Parameters

Parameters in a template make the stack configurable. With parameters, you can provide input and use the same template to provide different configurations for the stack creation. Let us use the above template and make it configurable and create two different DynamoDB tables using the same template:

// dynamodb-cloudformation.yaml
AWSTemplateFormatVersion: "2010-09-09"
Parameters:
     TableName:
        Description: Name of the table
        Type: String
Resources:
     userDynamoDBTable:
         Type: AWS::DynamoDB::Table
         Properties: 
         AttributeDefinitions: 
         - 
         AttributeName: "Id"
         AttributeType: "S"
         KeySchema:
         - 
         AttributeName: "Id"
         KeyType: "HASH"
         ProvisionedThroughput:
         ReadCapacityUnits: "5"
         WriteCapacityUnits: "5"
         TableName: !Ref TableName

In the above example, the TableName can be provided by passing it as a parameter with the following command:

> aws cloudformation create-stack \
  --template-body file://dynamodb-cloudformation.yaml \
  --stack-name dynamodb-table \
  --parameters ParameterKey=TableName,ParameterValue=users

You can use the !Ref  keyword to reference the parameter passed for the table name or any other parameters.

Let us add some more parameters here:

// dynamodb-cloudformation.yaml
AWSTemplateFormatVersion: "2010-09-09"
Parameters:
  ReadCapacityUnits:
    Description: Name of the table
    Type: String
    Default: '5'
    MinValue: '1'
    MaxValue: '20'
    ConstraintDescription: must be between MinValue and MaxValue
  WriteCapacityUnits:
    Description: Name of the table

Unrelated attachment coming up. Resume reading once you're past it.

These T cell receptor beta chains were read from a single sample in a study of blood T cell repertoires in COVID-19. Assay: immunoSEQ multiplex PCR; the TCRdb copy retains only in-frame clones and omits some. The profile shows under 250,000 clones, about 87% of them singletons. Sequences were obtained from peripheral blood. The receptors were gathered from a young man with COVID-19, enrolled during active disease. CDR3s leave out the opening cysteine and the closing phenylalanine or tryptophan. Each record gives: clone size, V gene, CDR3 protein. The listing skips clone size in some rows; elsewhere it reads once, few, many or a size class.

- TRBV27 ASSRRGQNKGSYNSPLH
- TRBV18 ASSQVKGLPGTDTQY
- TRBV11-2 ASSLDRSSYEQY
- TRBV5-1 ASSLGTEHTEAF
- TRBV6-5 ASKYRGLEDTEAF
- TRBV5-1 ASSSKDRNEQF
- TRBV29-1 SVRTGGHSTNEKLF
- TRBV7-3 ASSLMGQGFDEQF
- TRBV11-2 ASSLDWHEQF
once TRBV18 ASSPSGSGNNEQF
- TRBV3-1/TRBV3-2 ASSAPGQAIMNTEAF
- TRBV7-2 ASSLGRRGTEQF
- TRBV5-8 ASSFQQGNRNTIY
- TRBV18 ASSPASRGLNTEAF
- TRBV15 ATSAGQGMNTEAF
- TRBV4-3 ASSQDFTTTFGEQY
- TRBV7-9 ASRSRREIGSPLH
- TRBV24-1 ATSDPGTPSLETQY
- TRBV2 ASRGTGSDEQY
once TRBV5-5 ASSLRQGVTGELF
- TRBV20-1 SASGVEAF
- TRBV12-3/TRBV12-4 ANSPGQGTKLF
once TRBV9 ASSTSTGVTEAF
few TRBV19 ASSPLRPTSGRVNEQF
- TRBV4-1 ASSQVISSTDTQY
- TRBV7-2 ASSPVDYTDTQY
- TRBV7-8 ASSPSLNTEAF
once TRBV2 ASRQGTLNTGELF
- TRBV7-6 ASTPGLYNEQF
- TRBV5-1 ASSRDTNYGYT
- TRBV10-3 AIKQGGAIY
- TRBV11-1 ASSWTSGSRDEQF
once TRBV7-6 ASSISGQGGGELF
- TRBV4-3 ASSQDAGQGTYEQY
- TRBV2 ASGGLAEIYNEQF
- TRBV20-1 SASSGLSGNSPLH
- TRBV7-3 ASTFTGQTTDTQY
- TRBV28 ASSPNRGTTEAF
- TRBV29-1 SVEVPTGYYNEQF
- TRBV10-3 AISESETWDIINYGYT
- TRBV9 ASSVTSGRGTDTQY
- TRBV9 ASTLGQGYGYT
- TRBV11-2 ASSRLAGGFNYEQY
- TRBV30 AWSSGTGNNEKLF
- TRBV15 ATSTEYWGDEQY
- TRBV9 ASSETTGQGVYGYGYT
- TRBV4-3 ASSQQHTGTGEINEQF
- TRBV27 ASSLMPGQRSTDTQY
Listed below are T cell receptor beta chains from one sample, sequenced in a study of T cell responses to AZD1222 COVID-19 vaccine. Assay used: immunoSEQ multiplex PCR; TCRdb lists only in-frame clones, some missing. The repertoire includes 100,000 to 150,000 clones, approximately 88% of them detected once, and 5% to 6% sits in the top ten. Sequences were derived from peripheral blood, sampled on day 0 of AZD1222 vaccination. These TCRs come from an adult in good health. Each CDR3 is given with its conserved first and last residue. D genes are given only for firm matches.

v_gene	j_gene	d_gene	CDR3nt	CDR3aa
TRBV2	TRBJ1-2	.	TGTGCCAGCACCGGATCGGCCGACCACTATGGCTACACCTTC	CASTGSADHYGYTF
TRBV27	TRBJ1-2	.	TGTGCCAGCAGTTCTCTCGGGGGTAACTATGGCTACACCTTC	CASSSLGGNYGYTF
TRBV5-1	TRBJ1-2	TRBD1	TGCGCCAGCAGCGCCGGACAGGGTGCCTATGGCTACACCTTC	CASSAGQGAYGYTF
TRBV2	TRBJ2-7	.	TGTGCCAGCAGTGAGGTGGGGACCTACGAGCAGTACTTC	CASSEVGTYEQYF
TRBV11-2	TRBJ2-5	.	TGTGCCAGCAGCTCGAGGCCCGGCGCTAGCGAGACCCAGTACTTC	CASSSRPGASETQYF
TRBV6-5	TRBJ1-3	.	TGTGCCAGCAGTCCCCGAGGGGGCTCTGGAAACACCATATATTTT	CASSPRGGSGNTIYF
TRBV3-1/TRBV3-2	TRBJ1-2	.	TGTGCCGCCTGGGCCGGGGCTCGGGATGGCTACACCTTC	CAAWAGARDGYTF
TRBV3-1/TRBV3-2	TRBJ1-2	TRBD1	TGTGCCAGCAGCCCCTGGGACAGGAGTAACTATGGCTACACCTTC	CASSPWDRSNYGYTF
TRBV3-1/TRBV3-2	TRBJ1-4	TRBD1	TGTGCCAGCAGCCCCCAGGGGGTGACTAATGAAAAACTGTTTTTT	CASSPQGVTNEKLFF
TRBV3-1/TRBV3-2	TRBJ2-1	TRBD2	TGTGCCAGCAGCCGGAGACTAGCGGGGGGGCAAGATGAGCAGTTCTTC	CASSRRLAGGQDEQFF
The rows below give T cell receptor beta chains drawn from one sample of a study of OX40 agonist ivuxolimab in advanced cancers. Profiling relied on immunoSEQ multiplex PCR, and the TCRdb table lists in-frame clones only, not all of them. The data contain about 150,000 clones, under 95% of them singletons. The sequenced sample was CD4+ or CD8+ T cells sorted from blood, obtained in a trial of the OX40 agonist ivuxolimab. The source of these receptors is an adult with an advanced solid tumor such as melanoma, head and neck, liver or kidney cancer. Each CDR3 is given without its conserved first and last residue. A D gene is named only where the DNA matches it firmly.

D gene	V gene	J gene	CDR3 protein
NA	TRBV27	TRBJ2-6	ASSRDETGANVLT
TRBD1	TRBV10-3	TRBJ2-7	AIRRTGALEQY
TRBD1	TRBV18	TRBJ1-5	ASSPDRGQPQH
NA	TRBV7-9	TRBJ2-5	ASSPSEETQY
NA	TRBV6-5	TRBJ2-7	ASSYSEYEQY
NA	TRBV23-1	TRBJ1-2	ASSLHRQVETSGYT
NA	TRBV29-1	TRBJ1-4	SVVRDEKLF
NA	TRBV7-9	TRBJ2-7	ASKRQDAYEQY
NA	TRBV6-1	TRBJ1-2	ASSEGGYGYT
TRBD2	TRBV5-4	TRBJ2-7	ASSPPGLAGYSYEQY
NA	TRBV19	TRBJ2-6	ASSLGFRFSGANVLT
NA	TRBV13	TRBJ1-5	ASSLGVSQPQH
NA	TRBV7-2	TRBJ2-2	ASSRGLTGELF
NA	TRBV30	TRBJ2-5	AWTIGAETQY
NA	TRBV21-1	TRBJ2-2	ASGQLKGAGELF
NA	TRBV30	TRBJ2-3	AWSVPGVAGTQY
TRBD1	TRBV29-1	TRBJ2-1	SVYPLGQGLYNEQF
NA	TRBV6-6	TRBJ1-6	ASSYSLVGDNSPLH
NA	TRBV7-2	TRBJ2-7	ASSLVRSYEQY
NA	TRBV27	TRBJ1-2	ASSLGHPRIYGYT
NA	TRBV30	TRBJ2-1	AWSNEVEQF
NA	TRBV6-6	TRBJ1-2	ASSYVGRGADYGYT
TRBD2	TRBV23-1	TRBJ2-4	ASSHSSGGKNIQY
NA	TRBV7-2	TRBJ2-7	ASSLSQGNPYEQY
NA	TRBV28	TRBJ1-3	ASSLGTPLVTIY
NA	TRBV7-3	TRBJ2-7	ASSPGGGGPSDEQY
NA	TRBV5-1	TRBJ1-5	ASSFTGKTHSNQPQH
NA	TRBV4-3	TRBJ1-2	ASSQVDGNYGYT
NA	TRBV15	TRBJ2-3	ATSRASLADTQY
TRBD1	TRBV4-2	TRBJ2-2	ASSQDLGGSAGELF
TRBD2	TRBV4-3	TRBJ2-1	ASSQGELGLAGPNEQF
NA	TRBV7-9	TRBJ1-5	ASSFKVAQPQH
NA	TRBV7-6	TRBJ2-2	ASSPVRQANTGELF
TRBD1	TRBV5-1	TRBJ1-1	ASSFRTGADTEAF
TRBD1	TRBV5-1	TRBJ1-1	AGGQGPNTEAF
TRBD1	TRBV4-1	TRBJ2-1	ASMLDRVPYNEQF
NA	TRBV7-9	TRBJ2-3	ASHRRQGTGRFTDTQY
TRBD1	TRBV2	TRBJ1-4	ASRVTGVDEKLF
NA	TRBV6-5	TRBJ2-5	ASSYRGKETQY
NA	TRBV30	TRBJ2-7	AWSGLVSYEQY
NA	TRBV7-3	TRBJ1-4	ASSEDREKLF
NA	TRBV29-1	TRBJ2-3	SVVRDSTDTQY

Type: String
    Default: '5'
    MinValue: '1'
    MaxValue: '20'
    ConstraintDescription: must be between MinValue and MaxValue
  TableName:
     Description: Name of the table
     Type: String
Resources:
.....

The parameters in the template support constraints and default values. The constraint in the limits the min value and max value for the capacity to be 1 – 20. If no parameter provided it uses 5 by default.

We can create the stack with few more parameters:

> aws cloudformation create-stack \
  --template-body file://dynamodb-cloudformation.yaml \
  --stack-name dynamodb-table \
  --parameters ParameterKey=TableName,ParameterValue=users \
               ParameterKey=WriteCapacityUnits,ParameterValue=20 \
               ParameterKey=ReadCapacityUnits,ParameterValue=10 \

With more and more parameter the command to create the stack gets bigger. We can move the parameters to a file as well.

Create a parameter file:

// paramters.json
[
  {
    "ParameterKey": "TableName",
    "ParameterValue": "users"
  }, 
  {
    "ParameterKey": "WriteCapacityUnits",
    "ParameterValue": "20"
  },
  {
    "ParameterKey": "ReadCapacityUnits",
    "ParameterValue": "10"
  }
]

Now use the file to create the stack:

> aws cloudformation create-stack \
  --template-body file://dynamodb-cloudformation.yaml \
  --stack-name dynamodb-table \
  --parameters file:///parameters.json

Outputs